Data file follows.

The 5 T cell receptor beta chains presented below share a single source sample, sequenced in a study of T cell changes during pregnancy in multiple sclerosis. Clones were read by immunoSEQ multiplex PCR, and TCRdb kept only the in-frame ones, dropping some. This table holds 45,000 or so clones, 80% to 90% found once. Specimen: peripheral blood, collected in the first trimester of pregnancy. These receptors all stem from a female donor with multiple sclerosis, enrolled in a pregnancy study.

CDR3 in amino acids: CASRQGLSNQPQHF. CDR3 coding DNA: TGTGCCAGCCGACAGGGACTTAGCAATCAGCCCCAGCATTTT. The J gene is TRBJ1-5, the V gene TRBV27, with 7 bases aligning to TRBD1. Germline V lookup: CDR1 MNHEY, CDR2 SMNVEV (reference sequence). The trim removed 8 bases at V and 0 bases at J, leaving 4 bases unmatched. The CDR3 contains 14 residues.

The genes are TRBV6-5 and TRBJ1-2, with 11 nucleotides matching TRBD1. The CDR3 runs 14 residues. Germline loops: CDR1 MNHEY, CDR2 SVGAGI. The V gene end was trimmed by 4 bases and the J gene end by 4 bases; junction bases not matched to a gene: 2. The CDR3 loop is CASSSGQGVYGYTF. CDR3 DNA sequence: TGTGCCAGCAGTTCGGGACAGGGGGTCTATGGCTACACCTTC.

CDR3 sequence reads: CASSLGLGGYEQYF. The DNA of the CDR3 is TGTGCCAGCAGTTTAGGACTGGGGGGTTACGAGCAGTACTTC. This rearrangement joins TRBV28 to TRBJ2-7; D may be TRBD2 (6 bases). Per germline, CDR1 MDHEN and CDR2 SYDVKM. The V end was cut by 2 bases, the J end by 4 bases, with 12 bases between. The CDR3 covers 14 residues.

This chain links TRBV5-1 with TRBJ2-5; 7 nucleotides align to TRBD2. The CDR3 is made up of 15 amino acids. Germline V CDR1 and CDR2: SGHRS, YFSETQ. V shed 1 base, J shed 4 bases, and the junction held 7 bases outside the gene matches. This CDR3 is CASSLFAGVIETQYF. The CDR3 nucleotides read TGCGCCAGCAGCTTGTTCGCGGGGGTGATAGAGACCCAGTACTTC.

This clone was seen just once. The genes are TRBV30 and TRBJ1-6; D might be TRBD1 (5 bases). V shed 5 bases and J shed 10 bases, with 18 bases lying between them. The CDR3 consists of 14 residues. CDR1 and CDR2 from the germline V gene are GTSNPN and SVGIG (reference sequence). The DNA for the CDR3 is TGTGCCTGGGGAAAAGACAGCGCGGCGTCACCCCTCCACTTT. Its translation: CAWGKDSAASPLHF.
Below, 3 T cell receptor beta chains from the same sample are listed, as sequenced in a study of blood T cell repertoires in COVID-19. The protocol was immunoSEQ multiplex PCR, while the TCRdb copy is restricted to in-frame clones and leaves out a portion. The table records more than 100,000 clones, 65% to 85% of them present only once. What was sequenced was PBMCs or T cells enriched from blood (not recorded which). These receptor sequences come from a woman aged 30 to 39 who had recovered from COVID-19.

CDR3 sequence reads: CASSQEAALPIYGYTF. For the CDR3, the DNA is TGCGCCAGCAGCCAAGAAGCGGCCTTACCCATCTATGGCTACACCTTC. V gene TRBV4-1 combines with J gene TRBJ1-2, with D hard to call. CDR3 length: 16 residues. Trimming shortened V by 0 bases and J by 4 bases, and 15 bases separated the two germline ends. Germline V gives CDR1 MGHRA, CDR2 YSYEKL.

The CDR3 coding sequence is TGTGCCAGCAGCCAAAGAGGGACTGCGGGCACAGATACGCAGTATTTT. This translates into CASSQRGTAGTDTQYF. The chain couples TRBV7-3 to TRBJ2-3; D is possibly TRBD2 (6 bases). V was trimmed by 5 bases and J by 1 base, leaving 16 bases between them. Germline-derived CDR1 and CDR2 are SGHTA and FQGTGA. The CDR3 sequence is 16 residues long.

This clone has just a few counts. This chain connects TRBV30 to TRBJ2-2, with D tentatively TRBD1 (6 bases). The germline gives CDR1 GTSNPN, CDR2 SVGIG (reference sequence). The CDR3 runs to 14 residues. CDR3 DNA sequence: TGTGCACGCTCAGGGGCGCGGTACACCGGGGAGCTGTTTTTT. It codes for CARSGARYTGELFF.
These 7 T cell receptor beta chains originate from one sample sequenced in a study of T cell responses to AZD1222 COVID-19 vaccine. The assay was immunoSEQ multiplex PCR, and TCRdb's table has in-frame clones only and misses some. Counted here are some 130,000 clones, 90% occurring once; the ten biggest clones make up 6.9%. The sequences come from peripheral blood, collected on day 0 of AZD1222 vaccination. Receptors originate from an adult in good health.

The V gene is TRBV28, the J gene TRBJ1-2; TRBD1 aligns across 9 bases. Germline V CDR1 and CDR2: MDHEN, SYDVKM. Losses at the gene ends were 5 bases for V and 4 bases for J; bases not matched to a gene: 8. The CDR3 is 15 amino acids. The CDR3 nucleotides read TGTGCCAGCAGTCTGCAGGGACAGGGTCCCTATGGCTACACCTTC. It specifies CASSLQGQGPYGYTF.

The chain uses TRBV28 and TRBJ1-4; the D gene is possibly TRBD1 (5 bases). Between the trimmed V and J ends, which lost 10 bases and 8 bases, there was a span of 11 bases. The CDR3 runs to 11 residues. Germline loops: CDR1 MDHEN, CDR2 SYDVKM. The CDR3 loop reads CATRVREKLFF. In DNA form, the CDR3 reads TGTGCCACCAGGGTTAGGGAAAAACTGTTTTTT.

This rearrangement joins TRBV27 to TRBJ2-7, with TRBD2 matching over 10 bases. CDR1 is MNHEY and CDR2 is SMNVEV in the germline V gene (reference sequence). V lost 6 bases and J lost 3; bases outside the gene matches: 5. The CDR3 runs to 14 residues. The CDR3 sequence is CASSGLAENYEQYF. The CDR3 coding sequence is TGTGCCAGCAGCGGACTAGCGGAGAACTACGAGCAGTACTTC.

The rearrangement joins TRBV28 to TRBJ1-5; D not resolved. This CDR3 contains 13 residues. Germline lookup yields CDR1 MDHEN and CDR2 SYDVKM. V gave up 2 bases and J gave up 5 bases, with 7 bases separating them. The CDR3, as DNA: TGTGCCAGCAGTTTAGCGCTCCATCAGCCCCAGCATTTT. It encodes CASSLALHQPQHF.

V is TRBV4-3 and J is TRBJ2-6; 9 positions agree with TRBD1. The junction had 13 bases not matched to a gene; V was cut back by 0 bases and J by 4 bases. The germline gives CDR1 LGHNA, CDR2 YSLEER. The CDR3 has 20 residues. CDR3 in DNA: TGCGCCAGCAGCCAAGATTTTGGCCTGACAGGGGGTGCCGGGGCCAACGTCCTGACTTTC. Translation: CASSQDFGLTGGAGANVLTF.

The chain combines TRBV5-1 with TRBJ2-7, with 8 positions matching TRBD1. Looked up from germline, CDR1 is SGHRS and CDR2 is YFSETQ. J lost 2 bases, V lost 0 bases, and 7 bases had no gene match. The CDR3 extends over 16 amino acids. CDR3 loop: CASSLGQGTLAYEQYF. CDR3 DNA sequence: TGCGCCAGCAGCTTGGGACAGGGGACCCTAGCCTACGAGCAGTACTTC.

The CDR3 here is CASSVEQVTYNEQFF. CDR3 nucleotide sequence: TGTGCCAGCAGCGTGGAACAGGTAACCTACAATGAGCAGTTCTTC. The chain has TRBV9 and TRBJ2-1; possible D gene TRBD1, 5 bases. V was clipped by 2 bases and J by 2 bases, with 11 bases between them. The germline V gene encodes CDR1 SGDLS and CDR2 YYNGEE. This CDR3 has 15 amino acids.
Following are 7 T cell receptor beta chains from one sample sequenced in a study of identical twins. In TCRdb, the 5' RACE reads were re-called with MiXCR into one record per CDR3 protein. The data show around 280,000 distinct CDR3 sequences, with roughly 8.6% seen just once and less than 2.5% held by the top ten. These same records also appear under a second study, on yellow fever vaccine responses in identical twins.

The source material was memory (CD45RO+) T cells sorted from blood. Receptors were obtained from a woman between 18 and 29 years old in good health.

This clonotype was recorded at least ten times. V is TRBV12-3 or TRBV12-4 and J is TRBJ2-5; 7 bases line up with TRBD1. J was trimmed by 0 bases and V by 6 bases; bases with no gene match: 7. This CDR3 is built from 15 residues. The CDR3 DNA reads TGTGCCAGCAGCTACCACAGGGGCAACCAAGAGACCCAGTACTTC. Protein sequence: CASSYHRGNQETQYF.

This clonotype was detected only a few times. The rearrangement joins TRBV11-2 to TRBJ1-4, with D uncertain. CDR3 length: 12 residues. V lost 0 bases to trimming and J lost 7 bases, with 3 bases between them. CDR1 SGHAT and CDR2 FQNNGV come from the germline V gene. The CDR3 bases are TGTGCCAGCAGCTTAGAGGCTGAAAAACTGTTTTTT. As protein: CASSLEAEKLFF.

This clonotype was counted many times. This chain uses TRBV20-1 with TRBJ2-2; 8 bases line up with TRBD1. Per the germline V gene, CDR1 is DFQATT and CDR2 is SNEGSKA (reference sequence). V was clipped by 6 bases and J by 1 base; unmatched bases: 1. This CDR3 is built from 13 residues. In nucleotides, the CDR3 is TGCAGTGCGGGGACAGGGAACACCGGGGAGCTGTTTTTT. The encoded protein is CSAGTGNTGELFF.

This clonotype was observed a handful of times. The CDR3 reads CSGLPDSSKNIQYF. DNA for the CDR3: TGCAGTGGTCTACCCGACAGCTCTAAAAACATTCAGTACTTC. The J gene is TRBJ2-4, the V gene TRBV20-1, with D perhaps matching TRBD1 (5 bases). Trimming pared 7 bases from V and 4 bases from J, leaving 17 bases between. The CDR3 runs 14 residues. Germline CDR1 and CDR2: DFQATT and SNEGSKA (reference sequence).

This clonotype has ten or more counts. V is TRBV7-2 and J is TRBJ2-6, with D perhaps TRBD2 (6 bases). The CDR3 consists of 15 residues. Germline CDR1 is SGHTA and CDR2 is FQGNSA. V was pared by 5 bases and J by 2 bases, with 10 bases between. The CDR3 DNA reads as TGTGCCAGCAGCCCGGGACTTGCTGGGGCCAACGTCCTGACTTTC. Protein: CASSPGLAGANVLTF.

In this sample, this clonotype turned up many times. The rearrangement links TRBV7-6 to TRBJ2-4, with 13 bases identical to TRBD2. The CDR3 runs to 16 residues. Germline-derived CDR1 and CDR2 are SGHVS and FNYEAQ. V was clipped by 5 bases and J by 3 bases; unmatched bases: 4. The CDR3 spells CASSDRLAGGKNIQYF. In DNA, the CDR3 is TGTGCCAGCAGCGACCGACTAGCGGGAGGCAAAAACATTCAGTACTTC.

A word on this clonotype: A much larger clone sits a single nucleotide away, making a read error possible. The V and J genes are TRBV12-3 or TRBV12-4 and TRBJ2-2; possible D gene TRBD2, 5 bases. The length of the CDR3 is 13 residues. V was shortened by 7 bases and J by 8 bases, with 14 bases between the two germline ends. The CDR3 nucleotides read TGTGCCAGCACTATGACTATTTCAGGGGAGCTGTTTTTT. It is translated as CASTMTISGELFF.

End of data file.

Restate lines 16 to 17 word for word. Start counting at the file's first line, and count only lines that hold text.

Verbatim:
V is TRBV4-3 and J is TRBJ2-6; 9 positions agree with TRBD1. The junction had 13 bases not matched to a gene; V was cut back by 0 bases and J by 4 bases. The germline gives CDR1 LGHNA, CDR2 YSLEER. The CDR3 has 20 residues. CDR3 in DNA: TGCGCCAGCAGCCAAGATTTTGGCCTGACAGGGGGTGCCGGGGCCAACGTCCTGACTTTC. Translation: CASSQDFGLTGGAGANVLTF.

The chain combines TRBV5-1 with TRBJ2-7, with 8 positions matching TRBD1. Looked up from germline, CDR1 is SGHRS and CDR2 is YFSETQ. J lost 2 bases, V lost 0 bases, and 7 bases had no gene match. The CDR3 extends over 16 amino acids. CDR3 loop: CASSLGQGTLAYEQYF. CDR3 DNA sequence: TGCGCCAGCAGCTTGGGACAGGGGACCCTAGCCTACGAGCAGTACTTC.